In Baghdad, the most common sound you hear in the streets today is the insistent racket of small private generators.
The most common sight, apart from police and army roadblocks, are the black banners on walls and fences announcing people's deaths.
And the most common feeling you come across is a kind of slow-burning, gloomy anger.
Iraqi commandos and US military advisors now patrol Haifa Street
These things represent a major failure of the hopes and expectations which many Iraqis entertained four years ago.
The generators are there because the Americans and successive Iraqi governments have failed to sort out the power situation. And the deaths happen because they have not established peace here.
'They will help us'
It is easy to forget how high the expectations once were.
"I don't like the feeling that my country has been invaded," a shopkeeper in Haifa Street told me, a day or so after the fall of Baghdad.
"But thanks to God that it is the Americans who have done this. They are the richest country on earth. They will help us."
But they did not. They did not even protect the ministries and public buildings and museums from being looted.
We filmed as people shouted "Do something!" at an American soldier, while thieves were running out with valuable medical equipment from the hospital behind us. He just shrugged his shoulders and turned away.
Iraqis were infuriated by the gross mismanagement and open theft that American contractors and Iraqi politicians carried out in the first year after the invasion.
They had little but contempt for the feeble administration of Paul Bremer, the American proconsul whose only previous senior job had been as US ambassador to the Netherlands.
Then and now
When I went to see the shopkeeper in Haifa Street in May 2003, I walked there on my own.
There was the occasional rattle of small-arms fire, and groups of people sometimes looked at me angrily. But I did not feel my life was in any kind of danger.
Baghdad hospitals routinely deal with those injured in suicide attacks
A couple of days ago I went back to Haifa Street. It has recently been the scene of a series of battles, with Sunni gunmen being winkled out of their positions by the Americans and the Iraqi army.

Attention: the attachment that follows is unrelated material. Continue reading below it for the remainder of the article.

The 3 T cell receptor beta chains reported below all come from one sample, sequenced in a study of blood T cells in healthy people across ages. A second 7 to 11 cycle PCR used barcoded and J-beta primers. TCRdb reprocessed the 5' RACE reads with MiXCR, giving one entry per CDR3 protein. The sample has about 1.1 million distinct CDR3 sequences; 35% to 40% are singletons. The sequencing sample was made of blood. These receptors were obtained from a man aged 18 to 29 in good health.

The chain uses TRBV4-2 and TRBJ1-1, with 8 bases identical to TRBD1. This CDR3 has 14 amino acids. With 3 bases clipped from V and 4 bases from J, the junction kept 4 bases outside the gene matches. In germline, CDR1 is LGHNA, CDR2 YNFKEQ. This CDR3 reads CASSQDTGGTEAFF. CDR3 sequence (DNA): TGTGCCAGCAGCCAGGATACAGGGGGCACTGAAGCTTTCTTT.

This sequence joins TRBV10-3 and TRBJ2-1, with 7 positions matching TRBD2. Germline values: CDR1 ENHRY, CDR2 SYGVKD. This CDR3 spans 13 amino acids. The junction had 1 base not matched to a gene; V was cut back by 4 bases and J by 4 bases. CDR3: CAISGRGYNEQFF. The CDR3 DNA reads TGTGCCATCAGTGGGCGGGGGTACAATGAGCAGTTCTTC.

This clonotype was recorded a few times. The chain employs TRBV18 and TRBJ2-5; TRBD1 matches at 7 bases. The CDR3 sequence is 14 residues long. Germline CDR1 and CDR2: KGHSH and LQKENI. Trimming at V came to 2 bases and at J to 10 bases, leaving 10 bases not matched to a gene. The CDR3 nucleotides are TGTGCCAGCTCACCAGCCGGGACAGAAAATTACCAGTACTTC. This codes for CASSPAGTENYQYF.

It is difficult for an unarmed Westerner to go there now, and I had to travel in an unmarked van with dark curtains at the windows and two British security men to protect me.
The shopkeeper I had met four years before had long gone. There was no-one to ask: all the other shops in the row had closed down as well.
Early next day, I went to film at a big city hospital. During the hour I was there, six bodies, found in the streets that morning, were brought in. All had obviously been tortured, and one had had his feet sawn off. It was just a normal morning.
After Baghdad fell, I would satellite reports back to London about attacks in which one or two people were killed. It was big news in those days. Last Thursday, a bomb exploded near the end of the street in central Baghdad where the BBC has its office. Eight people were killed and 25 injured, and we had rather good pictures of it.
But I did not ring London to offer a report about it. To get on the news, or the front page of the newspapers nowadays, a lot of people have to die. I would say the current figure is 60 or 70; and it certainly wouldn't be the lead.
This is not because editors do not care; it is because it happens so often it scarcely seems like news.
Cynicism and anger
After four years of occupation, this is a dangerous, callous, frightened, anxious city.
Its people are wearily sceptical about the current dip in violence which the current American troop "surge" seems to have brought.
They mostly believe that the various warring militia will keep their heads down while the surge lasts, then come out again when the Americans have left.
Two separate bombs in Baghdad killed at least 10 on Thursday
But cynicism and anger are not the only emotions.
At the hospital I visited, I interviewed a vascular surgeon who had succeeding in patching up a young girl's arm after a bomb attack.
"You must get sick of all this," I said. "Are you tempted to leave the country, like so many of your colleagues have?"
"No," he answered, "Even if I knew I was going to be killed tomorrow, I would stay here. It's my duty."
One day, that kind of attitude will turn this back into a vibrant, effective country again. But it will not happen for a while.